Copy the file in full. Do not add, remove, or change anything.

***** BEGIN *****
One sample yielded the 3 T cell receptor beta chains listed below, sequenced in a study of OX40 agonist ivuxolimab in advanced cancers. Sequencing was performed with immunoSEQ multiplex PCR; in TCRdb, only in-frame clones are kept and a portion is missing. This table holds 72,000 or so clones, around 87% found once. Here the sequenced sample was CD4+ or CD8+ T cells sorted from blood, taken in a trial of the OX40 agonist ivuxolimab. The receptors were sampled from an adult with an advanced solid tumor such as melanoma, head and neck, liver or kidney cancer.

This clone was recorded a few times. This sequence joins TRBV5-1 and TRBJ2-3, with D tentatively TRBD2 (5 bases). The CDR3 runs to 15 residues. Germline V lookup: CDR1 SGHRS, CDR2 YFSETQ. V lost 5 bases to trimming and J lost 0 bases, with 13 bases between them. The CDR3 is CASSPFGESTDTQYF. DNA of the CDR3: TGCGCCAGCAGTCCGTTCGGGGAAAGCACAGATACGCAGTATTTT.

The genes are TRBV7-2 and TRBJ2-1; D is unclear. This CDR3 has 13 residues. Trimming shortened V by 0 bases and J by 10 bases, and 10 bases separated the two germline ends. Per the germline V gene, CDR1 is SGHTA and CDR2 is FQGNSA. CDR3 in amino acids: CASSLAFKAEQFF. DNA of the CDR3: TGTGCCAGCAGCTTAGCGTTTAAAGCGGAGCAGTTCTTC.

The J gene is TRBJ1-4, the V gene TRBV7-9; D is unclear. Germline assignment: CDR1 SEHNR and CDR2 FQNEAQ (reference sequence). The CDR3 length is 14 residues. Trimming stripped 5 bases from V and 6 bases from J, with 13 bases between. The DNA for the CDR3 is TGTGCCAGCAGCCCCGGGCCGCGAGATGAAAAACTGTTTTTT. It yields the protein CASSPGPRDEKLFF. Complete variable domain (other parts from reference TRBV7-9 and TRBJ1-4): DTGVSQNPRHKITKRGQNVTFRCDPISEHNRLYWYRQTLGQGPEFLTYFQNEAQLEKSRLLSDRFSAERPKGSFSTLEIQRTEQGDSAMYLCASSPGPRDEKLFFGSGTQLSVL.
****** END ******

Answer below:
One sample yielded the 3 T cell receptor beta chains listed below, sequenced in a study of OX40 agonist ivuxolimab in advanced cancers. Sequencing was performed with immunoSEQ multiplex PCR; in TCRdb, only in-frame clones are kept and a portion is missing. This table holds 72,000 or so clones, around 87% found once. Here the sequenced sample was CD4+ or CD8+ T cells sorted from blood, taken in a trial of the OX40 agonist ivuxolimab. The receptors were sampled from an adult with an advanced solid tumor such as melanoma, head and neck, liver or kidney cancer.

This clone was recorded a few times. This sequence joins TRBV5-1 and TRBJ2-3, with D tentatively TRBD2 (5 bases). The CDR3 runs to 15 residues. Germline V lookup: CDR1 SGHRS, CDR2 YFSETQ. V lost 5 bases to trimming and J lost 0 bases, with 13 bases between them. The CDR3 is CASSPFGESTDTQYF. DNA of the CDR3: TGCGCCAGCAGTCCGTTCGGGGAAAGCACAGATACGCAGTATTTT.

The genes are TRBV7-2 and TRBJ2-1; D is unclear. This CDR3 has 13 residues. Trimming shortened V by 0 bases and J by 10 bases, and 10 bases separated the two germline ends. Per the germline V gene, CDR1 is SGHTA and CDR2 is FQGNSA. CDR3 in amino acids: CASSLAFKAEQFF. DNA of the CDR3: TGTGCCAGCAGCTTAGCGTTTAAAGCGGAGCAGTTCTTC.

The J gene is TRBJ1-4, the V gene TRBV7-9; D is unclear. Germline assignment: CDR1 SEHNR and CDR2 FQNEAQ (reference sequence). The CDR3 length is 14 residues. Trimming stripped 5 bases from V and 6 bases from J, with 13 bases between. The DNA for the CDR3 is TGTGCCAGCAGCCCCGGGCCGCGAGATGAAAAACTGTTTTTT. It yields the protein CASSPGPRDEKLFF. Complete variable domain (other parts from reference TRBV7-9 and TRBJ1-4): DTGVSQNPRHKITKRGQNVTFRCDPISEHNRLYWYRQTLGQGPEFLTYFQNEAQLEKSRLLSDRFSAERPKGSFSTLEIQRTEQGDSAMYLCASSPGPRDEKLFFGSGTQLSVL.